"Mela" means apple, and "melanzana" means "eggplant."

I note in this context, that "manzana," which seems like a "cross" between mela and melanzana means "apple," in Spanish, a closely related Romance language.

And the French use "pomme de terre," that is "apple of the earth" as their description of potato.

On the other hand, "eggplant" is translated "aubergine" in French and "berenjena" "in Spanish. So I would expect the translation to be an Italian equivalent, something like "berengina." Except that it is not.

Here is a dictionary link that gives the definition, but makes no mention of apple.

So is there a context where "eggplant" is reasonably translated (in a non-English language) as "apple plant?" And is this actually the case in Italian?

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    Have you considered checking any dictionary? In the SE websites, one is expected to show «any background research you've tried but wasn't enough to solve your problem» (italian.stackexchange.com/help/quality-standards-error), while this question can be answered by simply opening any dictionary at the entry melanzana.
    – DaG
    Commented Aug 27, 2016 at 7:00
  • lastampa.it/2014/07/06/cronaca/rubriche/saper-spendere/…
    – Charo
    Commented Aug 27, 2016 at 9:23
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    As you might have noticed, most dictionaries, including several of those listed in our reference works section do give the etymology of each word. “Background research” means “I have found this and this here and here, but they contradict each other/they don't seem convincing/whatever for this and this reason”, not “I would expect so and so”.
    – DaG
    Commented Aug 27, 2016 at 13:05
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    @Charo: Your Mirriam Webster link technically answers my question, but your stampa article was much better.
    – Tom Au
    Commented Aug 27, 2016 at 13:56
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    @DaG: The problem is up to which point we can expect from a beginner to use dictionaries that are Italian only. The OP has opened a debate about this on Meta which is also interesting for me because I'm not sure about that.
    – Charo
    Commented Aug 27, 2016 at 20:47

2 Answers 2


According to Treccani dictionary, the word "melanzana" comes from Arabic "bādingiān" crossed with "mela". This is explained with some more detail in this La Stampa article. Latin word "mālum" means fruit and from this was derived the word "mela" or "melo" which, in the Middle Ages, was used to construct the name of some fruits: "melagrana", "melacotogna", "melangolo", "melone". In particular, "mela-bādingiān" gave rise to the word "melanzana".

According to Merriam-Webster dictionary, the Spanish word "manzana" comes from from Old Spanish "mazana" or "maçana", that derives from latin "māla Matiana", which comes from the name of Gaius Matius, a 1st century b.c. Roman writer on gastronomy.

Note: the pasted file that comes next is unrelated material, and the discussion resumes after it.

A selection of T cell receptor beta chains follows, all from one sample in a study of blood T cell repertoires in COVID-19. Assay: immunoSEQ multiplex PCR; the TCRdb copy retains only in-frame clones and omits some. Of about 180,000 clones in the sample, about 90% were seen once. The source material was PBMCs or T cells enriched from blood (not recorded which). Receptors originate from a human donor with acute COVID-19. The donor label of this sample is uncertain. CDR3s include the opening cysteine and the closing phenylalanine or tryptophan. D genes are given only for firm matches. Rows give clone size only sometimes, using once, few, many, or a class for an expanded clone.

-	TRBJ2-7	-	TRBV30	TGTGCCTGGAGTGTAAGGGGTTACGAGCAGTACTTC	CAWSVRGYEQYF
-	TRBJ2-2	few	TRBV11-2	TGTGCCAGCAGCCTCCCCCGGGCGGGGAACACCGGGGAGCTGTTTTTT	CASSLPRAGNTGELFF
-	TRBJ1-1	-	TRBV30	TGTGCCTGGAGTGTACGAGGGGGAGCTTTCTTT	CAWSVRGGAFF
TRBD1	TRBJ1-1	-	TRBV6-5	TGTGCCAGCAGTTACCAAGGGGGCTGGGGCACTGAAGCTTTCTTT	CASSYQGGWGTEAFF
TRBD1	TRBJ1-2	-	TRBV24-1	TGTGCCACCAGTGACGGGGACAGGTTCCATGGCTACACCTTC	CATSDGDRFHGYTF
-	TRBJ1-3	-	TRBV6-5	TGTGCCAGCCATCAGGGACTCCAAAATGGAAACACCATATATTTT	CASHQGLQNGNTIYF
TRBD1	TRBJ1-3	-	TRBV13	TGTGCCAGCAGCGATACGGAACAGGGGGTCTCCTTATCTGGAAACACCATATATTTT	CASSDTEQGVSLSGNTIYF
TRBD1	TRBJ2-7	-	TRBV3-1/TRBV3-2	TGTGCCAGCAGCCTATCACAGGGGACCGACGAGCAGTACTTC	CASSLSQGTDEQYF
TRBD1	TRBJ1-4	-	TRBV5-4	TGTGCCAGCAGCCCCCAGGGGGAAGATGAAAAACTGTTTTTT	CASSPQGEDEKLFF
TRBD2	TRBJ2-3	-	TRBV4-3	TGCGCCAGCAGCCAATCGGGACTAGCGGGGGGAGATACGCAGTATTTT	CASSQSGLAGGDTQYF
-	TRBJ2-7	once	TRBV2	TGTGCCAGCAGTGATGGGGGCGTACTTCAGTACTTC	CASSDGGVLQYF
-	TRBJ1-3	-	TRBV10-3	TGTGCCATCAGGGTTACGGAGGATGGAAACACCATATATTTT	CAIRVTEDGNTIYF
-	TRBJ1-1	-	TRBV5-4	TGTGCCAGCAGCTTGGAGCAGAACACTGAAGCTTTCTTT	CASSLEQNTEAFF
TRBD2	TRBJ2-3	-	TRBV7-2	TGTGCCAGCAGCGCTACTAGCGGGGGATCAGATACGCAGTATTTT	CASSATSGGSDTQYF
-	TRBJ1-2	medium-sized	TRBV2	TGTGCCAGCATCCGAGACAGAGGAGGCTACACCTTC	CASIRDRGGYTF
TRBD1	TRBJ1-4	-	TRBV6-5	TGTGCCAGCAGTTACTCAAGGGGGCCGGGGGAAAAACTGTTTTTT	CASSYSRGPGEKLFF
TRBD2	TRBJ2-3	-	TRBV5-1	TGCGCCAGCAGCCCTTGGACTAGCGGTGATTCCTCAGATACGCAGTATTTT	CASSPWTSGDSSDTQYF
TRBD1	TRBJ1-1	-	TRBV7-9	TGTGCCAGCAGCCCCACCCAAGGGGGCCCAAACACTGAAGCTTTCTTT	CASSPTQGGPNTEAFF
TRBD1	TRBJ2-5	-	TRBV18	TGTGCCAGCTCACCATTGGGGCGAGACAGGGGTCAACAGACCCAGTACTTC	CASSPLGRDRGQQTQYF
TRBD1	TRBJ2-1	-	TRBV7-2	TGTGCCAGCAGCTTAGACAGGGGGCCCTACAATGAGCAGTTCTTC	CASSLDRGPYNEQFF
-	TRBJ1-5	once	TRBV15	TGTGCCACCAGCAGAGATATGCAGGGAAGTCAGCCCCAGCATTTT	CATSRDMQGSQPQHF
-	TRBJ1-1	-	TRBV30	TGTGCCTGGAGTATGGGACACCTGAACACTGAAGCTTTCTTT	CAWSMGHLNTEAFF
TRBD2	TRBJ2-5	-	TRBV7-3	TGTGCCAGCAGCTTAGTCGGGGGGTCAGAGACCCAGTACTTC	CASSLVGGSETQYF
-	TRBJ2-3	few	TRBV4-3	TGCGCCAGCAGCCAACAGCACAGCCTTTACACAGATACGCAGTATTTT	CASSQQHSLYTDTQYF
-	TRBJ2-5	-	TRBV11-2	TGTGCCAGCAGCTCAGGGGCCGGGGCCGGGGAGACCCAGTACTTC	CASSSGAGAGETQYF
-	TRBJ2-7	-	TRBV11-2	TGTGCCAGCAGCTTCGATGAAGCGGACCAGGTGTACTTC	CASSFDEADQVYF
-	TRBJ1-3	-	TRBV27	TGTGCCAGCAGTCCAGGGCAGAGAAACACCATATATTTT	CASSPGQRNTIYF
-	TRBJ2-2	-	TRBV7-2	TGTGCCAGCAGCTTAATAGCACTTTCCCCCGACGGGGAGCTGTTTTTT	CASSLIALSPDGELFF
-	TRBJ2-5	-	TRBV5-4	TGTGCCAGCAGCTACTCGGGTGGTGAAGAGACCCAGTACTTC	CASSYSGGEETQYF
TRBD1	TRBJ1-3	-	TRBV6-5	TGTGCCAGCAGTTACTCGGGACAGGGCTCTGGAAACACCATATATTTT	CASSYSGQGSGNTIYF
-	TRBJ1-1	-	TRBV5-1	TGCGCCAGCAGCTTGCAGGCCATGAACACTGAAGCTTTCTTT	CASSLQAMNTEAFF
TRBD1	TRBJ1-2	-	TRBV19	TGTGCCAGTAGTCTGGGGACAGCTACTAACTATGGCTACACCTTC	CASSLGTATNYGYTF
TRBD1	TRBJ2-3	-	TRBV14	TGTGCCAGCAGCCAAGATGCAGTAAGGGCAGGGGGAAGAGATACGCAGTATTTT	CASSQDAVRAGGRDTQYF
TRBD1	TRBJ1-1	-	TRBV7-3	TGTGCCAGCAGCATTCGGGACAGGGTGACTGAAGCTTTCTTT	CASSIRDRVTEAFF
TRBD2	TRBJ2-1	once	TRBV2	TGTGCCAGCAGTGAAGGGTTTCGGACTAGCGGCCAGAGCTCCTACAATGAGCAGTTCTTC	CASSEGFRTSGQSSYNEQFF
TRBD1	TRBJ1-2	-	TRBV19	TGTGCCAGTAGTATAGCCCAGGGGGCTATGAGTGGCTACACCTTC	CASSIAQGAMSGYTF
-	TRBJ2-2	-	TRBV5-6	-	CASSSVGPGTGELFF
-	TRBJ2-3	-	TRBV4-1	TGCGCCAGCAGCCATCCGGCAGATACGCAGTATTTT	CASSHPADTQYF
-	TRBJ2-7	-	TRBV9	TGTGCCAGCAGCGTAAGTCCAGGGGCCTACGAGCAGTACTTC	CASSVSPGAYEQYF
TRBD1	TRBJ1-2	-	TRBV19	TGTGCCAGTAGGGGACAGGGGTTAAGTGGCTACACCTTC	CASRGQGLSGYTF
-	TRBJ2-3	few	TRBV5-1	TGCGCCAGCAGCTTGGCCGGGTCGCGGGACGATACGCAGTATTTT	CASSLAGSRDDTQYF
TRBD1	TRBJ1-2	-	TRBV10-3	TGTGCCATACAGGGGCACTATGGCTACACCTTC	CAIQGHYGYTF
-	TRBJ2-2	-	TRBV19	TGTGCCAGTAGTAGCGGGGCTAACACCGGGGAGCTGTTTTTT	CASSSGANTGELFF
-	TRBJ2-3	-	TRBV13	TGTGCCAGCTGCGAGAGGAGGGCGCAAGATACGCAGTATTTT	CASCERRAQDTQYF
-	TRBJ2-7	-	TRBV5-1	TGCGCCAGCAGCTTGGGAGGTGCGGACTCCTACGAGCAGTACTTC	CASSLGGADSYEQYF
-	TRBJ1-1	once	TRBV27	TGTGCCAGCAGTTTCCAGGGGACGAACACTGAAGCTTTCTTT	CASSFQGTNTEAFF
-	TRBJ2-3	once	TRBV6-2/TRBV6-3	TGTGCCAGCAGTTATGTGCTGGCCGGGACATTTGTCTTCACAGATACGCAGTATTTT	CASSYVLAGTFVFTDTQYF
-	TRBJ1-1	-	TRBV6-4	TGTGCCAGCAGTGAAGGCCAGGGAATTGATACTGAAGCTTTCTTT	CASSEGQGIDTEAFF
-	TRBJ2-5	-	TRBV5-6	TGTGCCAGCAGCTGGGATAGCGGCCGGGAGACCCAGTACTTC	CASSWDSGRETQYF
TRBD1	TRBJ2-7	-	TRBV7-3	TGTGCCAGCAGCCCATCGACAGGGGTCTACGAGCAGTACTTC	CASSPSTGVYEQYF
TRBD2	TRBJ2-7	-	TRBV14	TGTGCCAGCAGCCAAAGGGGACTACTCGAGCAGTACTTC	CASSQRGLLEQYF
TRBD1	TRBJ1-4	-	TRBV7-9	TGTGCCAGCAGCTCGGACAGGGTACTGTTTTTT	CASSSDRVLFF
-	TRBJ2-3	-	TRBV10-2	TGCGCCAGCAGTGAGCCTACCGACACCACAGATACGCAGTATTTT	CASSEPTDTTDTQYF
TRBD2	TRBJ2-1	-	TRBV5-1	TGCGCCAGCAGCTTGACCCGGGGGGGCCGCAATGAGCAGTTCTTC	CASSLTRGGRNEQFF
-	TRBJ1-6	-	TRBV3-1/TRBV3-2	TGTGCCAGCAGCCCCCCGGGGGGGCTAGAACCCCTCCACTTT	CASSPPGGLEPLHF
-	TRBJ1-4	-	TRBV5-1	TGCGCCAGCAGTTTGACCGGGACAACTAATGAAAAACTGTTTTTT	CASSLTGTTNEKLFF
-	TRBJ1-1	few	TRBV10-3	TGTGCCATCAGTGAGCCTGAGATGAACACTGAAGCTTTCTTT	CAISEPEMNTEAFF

A Catalan word for "eggplant" is "albergínia". According to Gran Diccionari de la llengua catalana this word also comes from Arabic "al-bādingiān" (note that "al" is the Arabic article). And according to this source and this other one, the Catalan term is at the origin of French and English "aubergine".

  • Comments are not for extended discussion; this conversation has been moved to chat.
    – Charo
    Commented Apr 16, 2018 at 22:13

Look at the web version of the Vocabolario Etimologico della Lingua Italiana by Ottorino Pianigiani.

For Melanzana see at: http://www.etimo.it/?term=melanzana&find=Cerca

enter image description here

EDIT rough translation:

french mérangène, mélongène; [from late latin belangolus, merangolus]: from spanish BERENGÉNA [which has been considered close to MÉLA by false etymology], the latter from arab BADINDGIAN

[[second paragraph, a botanical description of eggplants ... called Melongèna Arabum]]

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    This piece is entirely in Italian, without further English commentary from you, which is to say that it is "too advanced" for a rank beginner like me.
    – Tom Au
    Commented Aug 27, 2016 at 14:04
  • However according to Treccani and to La Stampa article linked in my previous comment, it comes from Arabic "bādingiān" crossed with "mela" or "melo", that comes from Latin "mālum" which means fruit.
    – Charo
    Commented Aug 27, 2016 at 15:29
  • It may be interesting to remark that the wiktionary claims that the Arabic al-bādingiān is also the origin of the Catalan albergínia and, from there, to the French and English aubergine. I was unable to find a more reliable source but it seems very plausible to me.
    – Denis Nardin
    Commented Aug 27, 2016 at 16:02
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    @DenisNardin: The Gran Diccionari de la llengua catalana confirms this etymology for the Catalan word. The origin of French and English terms is also mentioned here and here.
    – Charo
    Commented Aug 27, 2016 at 17:38
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    @TomAu: The part of the plant which is edible is the fruit: en.wikipedia.org/wiki/Eggplant.
    – Charo
    Commented Aug 30, 2016 at 7:14

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